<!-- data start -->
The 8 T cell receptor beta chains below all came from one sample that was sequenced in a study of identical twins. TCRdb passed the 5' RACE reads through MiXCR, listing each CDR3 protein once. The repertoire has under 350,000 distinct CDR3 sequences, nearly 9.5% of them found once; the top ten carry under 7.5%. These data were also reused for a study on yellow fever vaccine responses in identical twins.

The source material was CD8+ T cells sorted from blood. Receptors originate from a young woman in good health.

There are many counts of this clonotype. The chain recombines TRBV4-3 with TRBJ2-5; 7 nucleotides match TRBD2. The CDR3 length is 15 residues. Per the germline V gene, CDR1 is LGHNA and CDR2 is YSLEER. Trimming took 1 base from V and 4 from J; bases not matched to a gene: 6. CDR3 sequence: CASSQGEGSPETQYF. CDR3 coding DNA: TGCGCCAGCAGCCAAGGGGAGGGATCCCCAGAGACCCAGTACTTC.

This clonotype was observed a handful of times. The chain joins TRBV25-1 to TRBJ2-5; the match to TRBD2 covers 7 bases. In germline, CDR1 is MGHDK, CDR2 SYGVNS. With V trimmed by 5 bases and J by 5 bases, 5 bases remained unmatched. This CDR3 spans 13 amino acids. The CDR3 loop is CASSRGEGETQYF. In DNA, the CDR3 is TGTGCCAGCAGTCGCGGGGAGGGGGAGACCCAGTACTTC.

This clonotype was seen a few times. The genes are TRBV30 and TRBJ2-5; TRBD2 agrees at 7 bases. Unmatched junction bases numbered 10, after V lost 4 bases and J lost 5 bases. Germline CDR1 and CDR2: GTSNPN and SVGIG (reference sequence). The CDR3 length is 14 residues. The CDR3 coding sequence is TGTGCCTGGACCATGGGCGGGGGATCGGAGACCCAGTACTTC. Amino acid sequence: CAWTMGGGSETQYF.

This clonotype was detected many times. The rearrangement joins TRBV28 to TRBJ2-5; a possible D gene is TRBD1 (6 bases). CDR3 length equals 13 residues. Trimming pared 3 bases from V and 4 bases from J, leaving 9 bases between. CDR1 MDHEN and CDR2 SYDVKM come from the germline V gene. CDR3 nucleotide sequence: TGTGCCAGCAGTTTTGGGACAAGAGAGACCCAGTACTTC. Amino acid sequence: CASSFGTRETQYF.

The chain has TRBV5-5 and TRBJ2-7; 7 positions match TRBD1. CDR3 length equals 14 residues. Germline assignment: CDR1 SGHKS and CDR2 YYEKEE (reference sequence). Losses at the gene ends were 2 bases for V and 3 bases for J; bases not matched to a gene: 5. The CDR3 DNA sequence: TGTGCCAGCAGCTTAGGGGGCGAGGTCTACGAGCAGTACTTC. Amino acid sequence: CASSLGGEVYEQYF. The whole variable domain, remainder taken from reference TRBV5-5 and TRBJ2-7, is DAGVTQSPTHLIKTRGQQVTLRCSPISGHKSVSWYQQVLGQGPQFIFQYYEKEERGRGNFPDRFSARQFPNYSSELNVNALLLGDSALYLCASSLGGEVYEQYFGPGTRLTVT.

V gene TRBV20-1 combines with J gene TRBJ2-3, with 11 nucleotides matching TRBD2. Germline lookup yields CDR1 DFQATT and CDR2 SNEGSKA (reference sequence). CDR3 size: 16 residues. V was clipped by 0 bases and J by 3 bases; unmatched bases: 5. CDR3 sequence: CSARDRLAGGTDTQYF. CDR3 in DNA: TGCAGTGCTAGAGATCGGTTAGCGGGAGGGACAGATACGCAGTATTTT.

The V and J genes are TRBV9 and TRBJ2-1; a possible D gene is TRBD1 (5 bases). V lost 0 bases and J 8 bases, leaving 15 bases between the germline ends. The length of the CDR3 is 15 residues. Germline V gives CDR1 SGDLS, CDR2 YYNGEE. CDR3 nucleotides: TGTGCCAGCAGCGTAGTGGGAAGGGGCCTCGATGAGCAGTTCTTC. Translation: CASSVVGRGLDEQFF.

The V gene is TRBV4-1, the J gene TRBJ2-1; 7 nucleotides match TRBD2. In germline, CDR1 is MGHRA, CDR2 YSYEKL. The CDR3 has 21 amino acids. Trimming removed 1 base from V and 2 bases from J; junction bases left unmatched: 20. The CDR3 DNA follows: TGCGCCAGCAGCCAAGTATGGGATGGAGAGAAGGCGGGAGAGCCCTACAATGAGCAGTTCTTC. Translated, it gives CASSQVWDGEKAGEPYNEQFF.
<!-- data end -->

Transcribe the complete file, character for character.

The 8 T cell receptor beta chains below all came from one sample that was sequenced in a study of identical twins. TCRdb passed the 5' RACE reads through MiXCR, listing each CDR3 protein once. The repertoire has under 350,000 distinct CDR3 sequences, nearly 9.5% of them found once; the top ten carry under 7.5%. These data were also reused for a study on yellow fever vaccine responses in identical twins.

The source material was CD8+ T cells sorted from blood. Receptors originate from a young woman in good health.

There are many counts of this clonotype. The chain recombines TRBV4-3 with TRBJ2-5; 7 nucleotides match TRBD2. The CDR3 length is 15 residues. Per the germline V gene, CDR1 is LGHNA and CDR2 is YSLEER. Trimming took 1 base from V and 4 from J; bases not matched to a gene: 6. CDR3 sequence: CASSQGEGSPETQYF. CDR3 coding DNA: TGCGCCAGCAGCCAAGGGGAGGGATCCCCAGAGACCCAGTACTTC.

This clonotype was observed a handful of times. The chain joins TRBV25-1 to TRBJ2-5; the match to TRBD2 covers 7 bases. In germline, CDR1 is MGHDK, CDR2 SYGVNS. With V trimmed by 5 bases and J by 5 bases, 5 bases remained unmatched. This CDR3 spans 13 amino acids. The CDR3 loop is CASSRGEGETQYF. In DNA, the CDR3 is TGTGCCAGCAGTCGCGGGGAGGGGGAGACCCAGTACTTC.

This clonotype was seen a few times. The genes are TRBV30 and TRBJ2-5; TRBD2 agrees at 7 bases. Unmatched junction bases numbered 10, after V lost 4 bases and J lost 5 bases. Germline CDR1 and CDR2: GTSNPN and SVGIG (reference sequence). The CDR3 length is 14 residues. The CDR3 coding sequence is TGTGCCTGGACCATGGGCGGGGGATCGGAGACCCAGTACTTC. Amino acid sequence: CAWTMGGGSETQYF.

This clonotype was detected many times. The rearrangement joins TRBV28 to TRBJ2-5; a possible D gene is TRBD1 (6 bases). CDR3 length equals 13 residues. Trimming pared 3 bases from V and 4 bases from J, leaving 9 bases between. CDR1 MDHEN and CDR2 SYDVKM come from the germline V gene. CDR3 nucleotide sequence: TGTGCCAGCAGTTTTGGGACAAGAGAGACCCAGTACTTC. Amino acid sequence: CASSFGTRETQYF.

The chain has TRBV5-5 and TRBJ2-7; 7 positions match TRBD1. CDR3 length equals 14 residues. Germline assignment: CDR1 SGHKS and CDR2 YYEKEE (reference sequence). Losses at the gene ends were 2 bases for V and 3 bases for J; bases not matched to a gene: 5. The CDR3 DNA sequence: TGTGCCAGCAGCTTAGGGGGCGAGGTCTACGAGCAGTACTTC. Amino acid sequence: CASSLGGEVYEQYF. The whole variable domain, remainder taken from reference TRBV5-5 and TRBJ2-7, is DAGVTQSPTHLIKTRGQQVTLRCSPISGHKSVSWYQQVLGQGPQFIFQYYEKEERGRGNFPDRFSARQFPNYSSELNVNALLLGDSALYLCASSLGGEVYEQYFGPGTRLTVT.

V gene TRBV20-1 combines with J gene TRBJ2-3, with 11 nucleotides matching TRBD2. Germline lookup yields CDR1 DFQATT and CDR2 SNEGSKA (reference sequence). CDR3 size: 16 residues. V was clipped by 0 bases and J by 3 bases; unmatched bases: 5. CDR3 sequence: CSARDRLAGGTDTQYF. CDR3 in DNA: TGCAGTGCTAGAGATCGGTTAGCGGGAGGGACAGATACGCAGTATTTT.

The V and J genes are TRBV9 and TRBJ2-1; a possible D gene is TRBD1 (5 bases). V lost 0 bases and J 8 bases, leaving 15 bases between the germline ends. The length of the CDR3 is 15 residues. Germline V gives CDR1 SGDLS, CDR2 YYNGEE. CDR3 nucleotides: TGTGCCAGCAGCGTAGTGGGAAGGGGCCTCGATGAGCAGTTCTTC. Translation: CASSVVGRGLDEQFF.

The V gene is TRBV4-1, the J gene TRBJ2-1; 7 nucleotides match TRBD2. In germline, CDR1 is MGHRA, CDR2 YSYEKL. The CDR3 has 21 amino acids. Trimming removed 1 base from V and 2 bases from J; junction bases left unmatched: 20. The CDR3 DNA follows: TGCGCCAGCAGCCAAGTATGGGATGGAGAGAAGGCGGGAGAGCCCTACAATGAGCAGTTCTTC. Translated, it gives CASSQVWDGEKAGEPYNEQFF.